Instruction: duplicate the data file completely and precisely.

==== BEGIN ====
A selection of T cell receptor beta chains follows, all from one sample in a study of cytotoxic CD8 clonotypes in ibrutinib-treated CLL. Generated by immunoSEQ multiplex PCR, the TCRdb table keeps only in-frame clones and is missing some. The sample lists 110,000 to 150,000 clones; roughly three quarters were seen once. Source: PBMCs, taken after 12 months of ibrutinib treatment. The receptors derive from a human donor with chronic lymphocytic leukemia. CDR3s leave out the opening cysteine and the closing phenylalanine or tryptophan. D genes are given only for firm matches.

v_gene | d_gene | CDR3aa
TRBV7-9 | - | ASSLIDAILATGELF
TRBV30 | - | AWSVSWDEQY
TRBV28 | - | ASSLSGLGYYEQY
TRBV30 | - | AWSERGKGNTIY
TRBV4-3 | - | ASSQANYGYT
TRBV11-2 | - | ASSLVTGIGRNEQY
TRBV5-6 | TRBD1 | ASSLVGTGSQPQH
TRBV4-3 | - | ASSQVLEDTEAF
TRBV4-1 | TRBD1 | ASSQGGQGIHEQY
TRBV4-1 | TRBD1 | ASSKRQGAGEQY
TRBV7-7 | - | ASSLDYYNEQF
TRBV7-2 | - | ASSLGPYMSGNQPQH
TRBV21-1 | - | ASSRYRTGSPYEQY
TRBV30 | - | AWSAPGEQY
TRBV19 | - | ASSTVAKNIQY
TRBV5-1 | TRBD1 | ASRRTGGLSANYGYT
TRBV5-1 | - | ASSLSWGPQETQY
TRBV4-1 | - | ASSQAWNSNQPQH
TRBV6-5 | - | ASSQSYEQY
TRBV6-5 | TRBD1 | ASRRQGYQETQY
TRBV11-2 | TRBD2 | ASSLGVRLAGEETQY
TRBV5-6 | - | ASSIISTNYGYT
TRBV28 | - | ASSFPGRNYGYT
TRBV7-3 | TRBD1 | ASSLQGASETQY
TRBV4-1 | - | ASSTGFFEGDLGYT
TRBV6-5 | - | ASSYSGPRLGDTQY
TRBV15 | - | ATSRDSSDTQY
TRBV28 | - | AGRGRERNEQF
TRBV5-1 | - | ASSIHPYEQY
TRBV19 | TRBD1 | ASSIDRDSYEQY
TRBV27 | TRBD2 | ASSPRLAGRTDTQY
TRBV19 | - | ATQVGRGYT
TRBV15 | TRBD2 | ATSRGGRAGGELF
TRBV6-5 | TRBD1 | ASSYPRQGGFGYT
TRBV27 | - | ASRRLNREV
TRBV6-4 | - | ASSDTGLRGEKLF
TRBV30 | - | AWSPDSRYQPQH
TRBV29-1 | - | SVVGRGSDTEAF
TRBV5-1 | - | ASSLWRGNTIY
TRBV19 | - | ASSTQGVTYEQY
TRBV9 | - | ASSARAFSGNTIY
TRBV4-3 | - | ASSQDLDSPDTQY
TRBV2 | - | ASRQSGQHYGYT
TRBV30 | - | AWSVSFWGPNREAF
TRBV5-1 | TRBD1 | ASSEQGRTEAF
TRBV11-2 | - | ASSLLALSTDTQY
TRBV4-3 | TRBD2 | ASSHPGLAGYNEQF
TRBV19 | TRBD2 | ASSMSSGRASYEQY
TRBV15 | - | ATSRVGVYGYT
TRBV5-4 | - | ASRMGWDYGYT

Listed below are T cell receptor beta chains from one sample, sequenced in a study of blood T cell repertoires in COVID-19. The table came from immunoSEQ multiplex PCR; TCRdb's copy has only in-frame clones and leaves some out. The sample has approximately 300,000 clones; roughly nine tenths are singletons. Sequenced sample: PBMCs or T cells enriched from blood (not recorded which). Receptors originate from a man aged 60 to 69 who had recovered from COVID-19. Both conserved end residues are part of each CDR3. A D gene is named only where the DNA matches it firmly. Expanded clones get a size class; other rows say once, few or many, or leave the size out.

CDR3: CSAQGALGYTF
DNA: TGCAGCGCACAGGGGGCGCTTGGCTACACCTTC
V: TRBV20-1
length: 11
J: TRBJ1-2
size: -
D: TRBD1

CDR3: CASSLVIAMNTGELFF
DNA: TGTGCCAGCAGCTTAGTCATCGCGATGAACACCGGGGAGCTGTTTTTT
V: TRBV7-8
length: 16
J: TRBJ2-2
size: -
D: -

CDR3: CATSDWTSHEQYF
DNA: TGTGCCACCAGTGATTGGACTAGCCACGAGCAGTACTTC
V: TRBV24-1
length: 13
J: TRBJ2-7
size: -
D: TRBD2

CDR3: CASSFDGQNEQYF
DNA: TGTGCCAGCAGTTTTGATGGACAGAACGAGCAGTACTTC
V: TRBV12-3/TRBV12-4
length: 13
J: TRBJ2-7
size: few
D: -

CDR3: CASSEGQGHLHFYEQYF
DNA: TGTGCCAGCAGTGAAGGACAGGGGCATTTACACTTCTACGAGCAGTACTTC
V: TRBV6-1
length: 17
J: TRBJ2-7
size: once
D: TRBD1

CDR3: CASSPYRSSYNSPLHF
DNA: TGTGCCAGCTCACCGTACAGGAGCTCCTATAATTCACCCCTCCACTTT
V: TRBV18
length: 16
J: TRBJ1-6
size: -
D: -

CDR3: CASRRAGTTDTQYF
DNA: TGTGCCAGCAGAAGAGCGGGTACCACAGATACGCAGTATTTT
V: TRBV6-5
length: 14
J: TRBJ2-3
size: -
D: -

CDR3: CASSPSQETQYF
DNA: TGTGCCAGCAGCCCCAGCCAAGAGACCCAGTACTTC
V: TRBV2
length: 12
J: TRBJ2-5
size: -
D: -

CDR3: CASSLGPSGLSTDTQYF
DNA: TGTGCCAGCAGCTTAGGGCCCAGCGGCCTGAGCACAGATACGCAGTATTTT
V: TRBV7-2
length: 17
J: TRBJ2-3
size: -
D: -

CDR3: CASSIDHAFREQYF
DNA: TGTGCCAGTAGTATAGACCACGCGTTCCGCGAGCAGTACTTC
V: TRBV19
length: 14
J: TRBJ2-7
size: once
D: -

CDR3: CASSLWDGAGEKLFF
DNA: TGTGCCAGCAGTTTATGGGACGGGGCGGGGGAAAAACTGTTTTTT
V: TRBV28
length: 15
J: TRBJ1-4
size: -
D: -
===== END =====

A selection of T cell receptor beta chains follows, all from one sample in a study of cytotoxic CD8 clonotypes in ibrutinib-treated CLL. Generated by immunoSEQ multiplex PCR, the TCRdb table keeps only in-frame clones and is missing some. The sample lists 110,000 to 150,000 clones; roughly three quarters were seen once. Source: PBMCs, taken after 12 months of ibrutinib treatment. The receptors derive from a human donor with chronic lymphocytic leukemia. CDR3s leave out the opening cysteine and the closing phenylalanine or tryptophan. D genes are given only for firm matches.

v_gene | d_gene | CDR3aa
TRBV7-9 | - | ASSLIDAILATGELF
TRBV30 | - | AWSVSWDEQY
TRBV28 | - | ASSLSGLGYYEQY
TRBV30 | - | AWSERGKGNTIY
TRBV4-3 | - | ASSQANYGYT
TRBV11-2 | - | ASSLVTGIGRNEQY
TRBV5-6 | TRBD1 | ASSLVGTGSQPQH
TRBV4-3 | - | ASSQVLEDTEAF
TRBV4-1 | TRBD1 | ASSQGGQGIHEQY
TRBV4-1 | TRBD1 | ASSKRQGAGEQY
TRBV7-7 | - | ASSLDYYNEQF
TRBV7-2 | - | ASSLGPYMSGNQPQH
TRBV21-1 | - | ASSRYRTGSPYEQY
TRBV30 | - | AWSAPGEQY
TRBV19 | - | ASSTVAKNIQY
TRBV5-1 | TRBD1 | ASRRTGGLSANYGYT
TRBV5-1 | - | ASSLSWGPQETQY
TRBV4-1 | - | ASSQAWNSNQPQH
TRBV6-5 | - | ASSQSYEQY
TRBV6-5 | TRBD1 | ASRRQGYQETQY
TRBV11-2 | TRBD2 | ASSLGVRLAGEETQY
TRBV5-6 | - | ASSIISTNYGYT
TRBV28 | - | ASSFPGRNYGYT
TRBV7-3 | TRBD1 | ASSLQGASETQY
TRBV4-1 | - | ASSTGFFEGDLGYT
TRBV6-5 | - | ASSYSGPRLGDTQY
TRBV15 | - | ATSRDSSDTQY
TRBV28 | - | AGRGRERNEQF
TRBV5-1 | - | ASSIHPYEQY
TRBV19 | TRBD1 | ASSIDRDSYEQY
TRBV27 | TRBD2 | ASSPRLAGRTDTQY
TRBV19 | - | ATQVGRGYT
TRBV15 | TRBD2 | ATSRGGRAGGELF
TRBV6-5 | TRBD1 | ASSYPRQGGFGYT
TRBV27 | - | ASRRLNREV
TRBV6-4 | - | ASSDTGLRGEKLF
TRBV30 | - | AWSPDSRYQPQH
TRBV29-1 | - | SVVGRGSDTEAF
TRBV5-1 | - | ASSLWRGNTIY
TRBV19 | - | ASSTQGVTYEQY
TRBV9 | - | ASSARAFSGNTIY
TRBV4-3 | - | ASSQDLDSPDTQY
TRBV2 | - | ASRQSGQHYGYT
TRBV30 | - | AWSVSFWGPNREAF
TRBV5-1 | TRBD1 | ASSEQGRTEAF
TRBV11-2 | - | ASSLLALSTDTQY
TRBV4-3 | TRBD2 | ASSHPGLAGYNEQF
TRBV19 | TRBD2 | ASSMSSGRASYEQY
TRBV15 | - | ATSRVGVYGYT
TRBV5-4 | - | ASRMGWDYGYT

Listed below are T cell receptor beta chains from one sample, sequenced in a study of blood T cell repertoires in COVID-19. The table came from immunoSEQ multiplex PCR; TCRdb's copy has only in-frame clones and leaves some out. The sample has approximately 300,000 clones; roughly nine tenths are singletons. Sequenced sample: PBMCs or T cells enriched from blood (not recorded which). Receptors originate from a man aged 60 to 69 who had recovered from COVID-19. Both conserved end residues are part of each CDR3. A D gene is named only where the DNA matches it firmly. Expanded clones get a size class; other rows say once, few or many, or leave the size out.

CDR3: CSAQGALGYTF
DNA: TGCAGCGCACAGGGGGCGCTTGGCTACACCTTC
V: TRBV20-1
length: 11
J: TRBJ1-2
size: -
D: TRBD1

CDR3: CASSLVIAMNTGELFF
DNA: TGTGCCAGCAGCTTAGTCATCGCGATGAACACCGGGGAGCTGTTTTTT
V: TRBV7-8
length: 16
J: TRBJ2-2
size: -
D: -

CDR3: CATSDWTSHEQYF
DNA: TGTGCCACCAGTGATTGGACTAGCCACGAGCAGTACTTC
V: TRBV24-1
length: 13
J: TRBJ2-7
size: -
D: TRBD2

CDR3: CASSFDGQNEQYF
DNA: TGTGCCAGCAGTTTTGATGGACAGAACGAGCAGTACTTC
V: TRBV12-3/TRBV12-4
length: 13
J: TRBJ2-7
size: few
D: -

CDR3: CASSEGQGHLHFYEQYF
DNA: TGTGCCAGCAGTGAAGGACAGGGGCATTTACACTTCTACGAGCAGTACTTC
V: TRBV6-1
length: 17
J: TRBJ2-7
size: once
D: TRBD1

CDR3: CASSPYRSSYNSPLHF
DNA: TGTGCCAGCTCACCGTACAGGAGCTCCTATAATTCACCCCTCCACTTT
V: TRBV18
length: 16
J: TRBJ1-6
size: -
D: -

CDR3: CASRRAGTTDTQYF
DNA: TGTGCCAGCAGAAGAGCGGGTACCACAGATACGCAGTATTTT
V: TRBV6-5
length: 14
J: TRBJ2-3
size: -
D: -

CDR3: CASSPSQETQYF
DNA: TGTGCCAGCAGCCCCAGCCAAGAGACCCAGTACTTC
V: TRBV2
length: 12
J: TRBJ2-5
size: -
D: -

CDR3: CASSLGPSGLSTDTQYF
DNA: TGTGCCAGCAGCTTAGGGCCCAGCGGCCTGAGCACAGATACGCAGTATTTT
V: TRBV7-2
length: 17
J: TRBJ2-3
size: -
D: -

CDR3: CASSIDHAFREQYF
DNA: TGTGCCAGTAGTATAGACCACGCGTTCCGCGAGCAGTACTTC
V: TRBV19
length: 14
J: TRBJ2-7
size: once
D: -

CDR3: CASSLWDGAGEKLFF
DNA: TGTGCCAGCAGTTTATGGGACGGGGCGGGGGAAAAACTGTTTTTT
V: TRBV28
length: 15
J: TRBJ1-4
size: -
D: -